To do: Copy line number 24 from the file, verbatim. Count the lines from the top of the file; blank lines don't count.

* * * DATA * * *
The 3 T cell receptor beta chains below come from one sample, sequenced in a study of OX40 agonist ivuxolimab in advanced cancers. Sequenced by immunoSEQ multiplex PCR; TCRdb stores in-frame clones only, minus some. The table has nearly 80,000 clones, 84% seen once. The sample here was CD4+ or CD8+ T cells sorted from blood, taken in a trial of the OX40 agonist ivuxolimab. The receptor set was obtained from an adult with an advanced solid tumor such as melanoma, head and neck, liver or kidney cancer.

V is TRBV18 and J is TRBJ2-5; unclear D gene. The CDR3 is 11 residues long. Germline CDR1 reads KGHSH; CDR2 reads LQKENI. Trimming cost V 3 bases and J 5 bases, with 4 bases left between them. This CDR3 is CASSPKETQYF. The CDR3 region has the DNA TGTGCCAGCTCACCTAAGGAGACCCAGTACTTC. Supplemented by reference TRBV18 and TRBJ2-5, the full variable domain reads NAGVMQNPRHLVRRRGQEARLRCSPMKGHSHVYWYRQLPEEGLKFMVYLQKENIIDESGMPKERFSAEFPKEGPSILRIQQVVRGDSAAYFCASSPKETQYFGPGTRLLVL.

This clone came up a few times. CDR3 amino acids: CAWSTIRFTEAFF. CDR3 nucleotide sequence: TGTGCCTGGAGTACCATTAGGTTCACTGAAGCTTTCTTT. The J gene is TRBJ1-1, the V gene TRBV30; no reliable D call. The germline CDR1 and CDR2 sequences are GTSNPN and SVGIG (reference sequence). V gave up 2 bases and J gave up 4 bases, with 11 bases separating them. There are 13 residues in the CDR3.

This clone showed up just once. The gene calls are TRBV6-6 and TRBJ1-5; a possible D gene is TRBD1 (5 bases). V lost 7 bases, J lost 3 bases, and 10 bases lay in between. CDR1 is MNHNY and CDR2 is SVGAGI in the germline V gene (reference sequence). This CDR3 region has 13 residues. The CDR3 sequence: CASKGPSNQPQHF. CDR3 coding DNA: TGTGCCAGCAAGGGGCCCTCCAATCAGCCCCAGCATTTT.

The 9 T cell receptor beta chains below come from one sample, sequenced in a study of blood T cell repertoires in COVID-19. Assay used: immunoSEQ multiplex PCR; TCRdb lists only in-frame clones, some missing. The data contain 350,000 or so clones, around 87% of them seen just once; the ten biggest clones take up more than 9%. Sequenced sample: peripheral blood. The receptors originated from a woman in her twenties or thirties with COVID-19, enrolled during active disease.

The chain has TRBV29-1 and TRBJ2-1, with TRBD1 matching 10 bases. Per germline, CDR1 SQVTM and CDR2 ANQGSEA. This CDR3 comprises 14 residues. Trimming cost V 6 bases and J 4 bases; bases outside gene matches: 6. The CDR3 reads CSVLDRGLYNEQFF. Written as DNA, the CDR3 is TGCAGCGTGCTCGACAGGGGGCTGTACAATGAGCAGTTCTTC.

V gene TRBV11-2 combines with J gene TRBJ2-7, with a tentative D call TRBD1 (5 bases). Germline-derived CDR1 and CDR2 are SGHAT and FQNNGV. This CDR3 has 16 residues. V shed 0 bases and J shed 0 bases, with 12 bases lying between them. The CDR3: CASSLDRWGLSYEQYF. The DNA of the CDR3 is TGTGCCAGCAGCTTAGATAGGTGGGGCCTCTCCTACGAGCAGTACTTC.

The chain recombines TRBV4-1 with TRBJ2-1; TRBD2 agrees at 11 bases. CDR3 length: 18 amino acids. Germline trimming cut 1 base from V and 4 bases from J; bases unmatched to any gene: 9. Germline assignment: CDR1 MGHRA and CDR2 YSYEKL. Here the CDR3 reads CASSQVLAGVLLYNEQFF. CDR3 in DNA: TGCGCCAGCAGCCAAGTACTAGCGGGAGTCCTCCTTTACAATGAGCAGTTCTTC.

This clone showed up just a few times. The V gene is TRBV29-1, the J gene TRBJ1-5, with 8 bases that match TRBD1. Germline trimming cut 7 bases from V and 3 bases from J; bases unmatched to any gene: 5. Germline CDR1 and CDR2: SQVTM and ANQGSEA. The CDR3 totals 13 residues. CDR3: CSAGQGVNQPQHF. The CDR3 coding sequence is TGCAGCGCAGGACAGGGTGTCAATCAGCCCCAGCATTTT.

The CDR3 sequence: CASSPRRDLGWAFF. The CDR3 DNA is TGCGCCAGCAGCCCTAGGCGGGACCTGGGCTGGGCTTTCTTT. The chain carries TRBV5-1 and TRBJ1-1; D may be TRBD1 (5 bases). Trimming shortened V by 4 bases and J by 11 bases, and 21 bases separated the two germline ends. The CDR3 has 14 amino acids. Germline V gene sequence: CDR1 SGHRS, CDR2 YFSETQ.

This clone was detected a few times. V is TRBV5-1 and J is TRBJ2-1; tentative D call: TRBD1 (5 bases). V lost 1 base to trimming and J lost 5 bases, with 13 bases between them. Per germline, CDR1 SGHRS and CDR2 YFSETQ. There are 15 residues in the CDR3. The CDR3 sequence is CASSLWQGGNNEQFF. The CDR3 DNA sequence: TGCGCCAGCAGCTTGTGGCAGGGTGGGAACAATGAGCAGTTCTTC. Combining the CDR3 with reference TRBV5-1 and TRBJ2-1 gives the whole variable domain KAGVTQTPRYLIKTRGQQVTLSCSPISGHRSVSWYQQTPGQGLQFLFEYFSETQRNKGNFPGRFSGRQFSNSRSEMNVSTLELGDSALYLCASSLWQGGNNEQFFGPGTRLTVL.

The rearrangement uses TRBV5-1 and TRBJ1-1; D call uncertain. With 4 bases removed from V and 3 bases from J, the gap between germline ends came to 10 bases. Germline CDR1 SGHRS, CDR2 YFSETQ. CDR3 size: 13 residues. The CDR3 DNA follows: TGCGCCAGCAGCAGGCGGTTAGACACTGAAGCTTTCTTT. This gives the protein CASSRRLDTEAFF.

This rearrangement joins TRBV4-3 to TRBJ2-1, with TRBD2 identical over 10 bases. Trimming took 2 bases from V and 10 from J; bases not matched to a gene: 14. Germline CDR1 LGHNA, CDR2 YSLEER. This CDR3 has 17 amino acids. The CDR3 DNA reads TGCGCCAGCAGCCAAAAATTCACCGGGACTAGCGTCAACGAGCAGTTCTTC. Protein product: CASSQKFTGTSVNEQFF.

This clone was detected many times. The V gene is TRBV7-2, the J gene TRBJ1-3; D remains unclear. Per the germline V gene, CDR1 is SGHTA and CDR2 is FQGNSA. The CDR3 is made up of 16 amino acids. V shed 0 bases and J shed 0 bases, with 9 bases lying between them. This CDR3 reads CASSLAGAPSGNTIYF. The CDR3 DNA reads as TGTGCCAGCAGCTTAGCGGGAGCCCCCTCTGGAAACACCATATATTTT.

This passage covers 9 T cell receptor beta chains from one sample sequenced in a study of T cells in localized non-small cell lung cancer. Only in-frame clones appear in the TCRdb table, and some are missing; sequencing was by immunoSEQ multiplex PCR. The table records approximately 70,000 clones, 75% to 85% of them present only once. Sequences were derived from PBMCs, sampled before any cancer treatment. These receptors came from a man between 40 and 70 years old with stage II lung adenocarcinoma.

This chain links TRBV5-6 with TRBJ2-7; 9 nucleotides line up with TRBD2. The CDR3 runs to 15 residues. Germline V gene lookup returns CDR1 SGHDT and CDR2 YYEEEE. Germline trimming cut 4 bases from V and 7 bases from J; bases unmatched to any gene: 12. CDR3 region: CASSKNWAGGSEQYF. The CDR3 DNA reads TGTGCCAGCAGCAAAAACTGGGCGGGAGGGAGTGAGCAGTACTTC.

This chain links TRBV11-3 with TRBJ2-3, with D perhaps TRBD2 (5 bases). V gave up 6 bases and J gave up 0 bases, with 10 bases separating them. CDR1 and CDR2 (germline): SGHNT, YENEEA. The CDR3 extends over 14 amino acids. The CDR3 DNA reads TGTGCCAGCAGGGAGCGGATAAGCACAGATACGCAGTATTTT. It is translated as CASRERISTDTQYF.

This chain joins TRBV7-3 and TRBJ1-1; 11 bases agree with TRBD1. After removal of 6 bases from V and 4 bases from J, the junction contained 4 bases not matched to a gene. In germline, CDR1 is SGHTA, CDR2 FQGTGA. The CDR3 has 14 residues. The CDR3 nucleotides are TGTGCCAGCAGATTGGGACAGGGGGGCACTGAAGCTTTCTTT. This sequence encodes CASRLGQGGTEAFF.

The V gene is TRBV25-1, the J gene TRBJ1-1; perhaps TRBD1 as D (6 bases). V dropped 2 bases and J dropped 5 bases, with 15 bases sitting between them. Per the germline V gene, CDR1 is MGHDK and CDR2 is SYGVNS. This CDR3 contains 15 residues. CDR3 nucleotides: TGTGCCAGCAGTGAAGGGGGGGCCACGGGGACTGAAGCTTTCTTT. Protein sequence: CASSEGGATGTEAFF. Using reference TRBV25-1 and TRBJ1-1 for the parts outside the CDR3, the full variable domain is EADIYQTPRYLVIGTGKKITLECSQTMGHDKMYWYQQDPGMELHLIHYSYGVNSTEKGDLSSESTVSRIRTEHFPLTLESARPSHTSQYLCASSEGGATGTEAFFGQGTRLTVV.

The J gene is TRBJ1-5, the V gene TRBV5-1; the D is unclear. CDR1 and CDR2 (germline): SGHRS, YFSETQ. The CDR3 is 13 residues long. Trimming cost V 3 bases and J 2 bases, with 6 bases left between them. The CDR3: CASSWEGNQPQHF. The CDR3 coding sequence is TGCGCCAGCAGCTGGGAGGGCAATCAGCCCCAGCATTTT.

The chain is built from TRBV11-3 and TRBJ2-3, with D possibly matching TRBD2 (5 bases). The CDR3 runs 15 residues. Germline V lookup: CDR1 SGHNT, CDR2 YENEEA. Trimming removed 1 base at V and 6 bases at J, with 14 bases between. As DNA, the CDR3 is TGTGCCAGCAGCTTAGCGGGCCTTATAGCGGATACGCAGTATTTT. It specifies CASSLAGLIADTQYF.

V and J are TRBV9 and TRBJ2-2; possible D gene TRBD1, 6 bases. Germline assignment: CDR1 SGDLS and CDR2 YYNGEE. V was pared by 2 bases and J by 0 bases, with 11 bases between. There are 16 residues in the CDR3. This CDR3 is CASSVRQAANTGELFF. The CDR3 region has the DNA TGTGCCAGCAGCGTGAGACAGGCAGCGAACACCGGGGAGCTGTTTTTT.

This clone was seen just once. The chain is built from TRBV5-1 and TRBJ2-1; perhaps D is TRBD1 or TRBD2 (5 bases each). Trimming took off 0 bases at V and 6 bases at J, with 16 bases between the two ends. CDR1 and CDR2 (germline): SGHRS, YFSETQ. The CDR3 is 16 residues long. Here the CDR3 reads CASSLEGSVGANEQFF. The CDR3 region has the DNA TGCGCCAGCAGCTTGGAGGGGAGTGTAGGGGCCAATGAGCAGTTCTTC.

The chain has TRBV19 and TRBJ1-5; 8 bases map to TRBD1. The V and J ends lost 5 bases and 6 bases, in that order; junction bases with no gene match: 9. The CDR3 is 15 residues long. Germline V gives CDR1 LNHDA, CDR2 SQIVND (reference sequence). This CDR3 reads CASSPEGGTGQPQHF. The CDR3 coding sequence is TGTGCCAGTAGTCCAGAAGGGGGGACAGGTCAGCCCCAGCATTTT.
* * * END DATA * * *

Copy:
The chain has TRBV19 and TRBJ1-5; 8 bases map to TRBD1. The V and J ends lost 5 bases and 6 bases, in that order; junction bases with no gene match: 9. The CDR3 is 15 residues long. Germline V gives CDR1 LNHDA, CDR2 SQIVND (reference sequence). This CDR3 reads CASSPEGGTGQPQHF. The CDR3 coding sequence is TGTGCCAGTAGTCCAGAAGGGGGGACAGGTCAGCCCCAGCATTTT.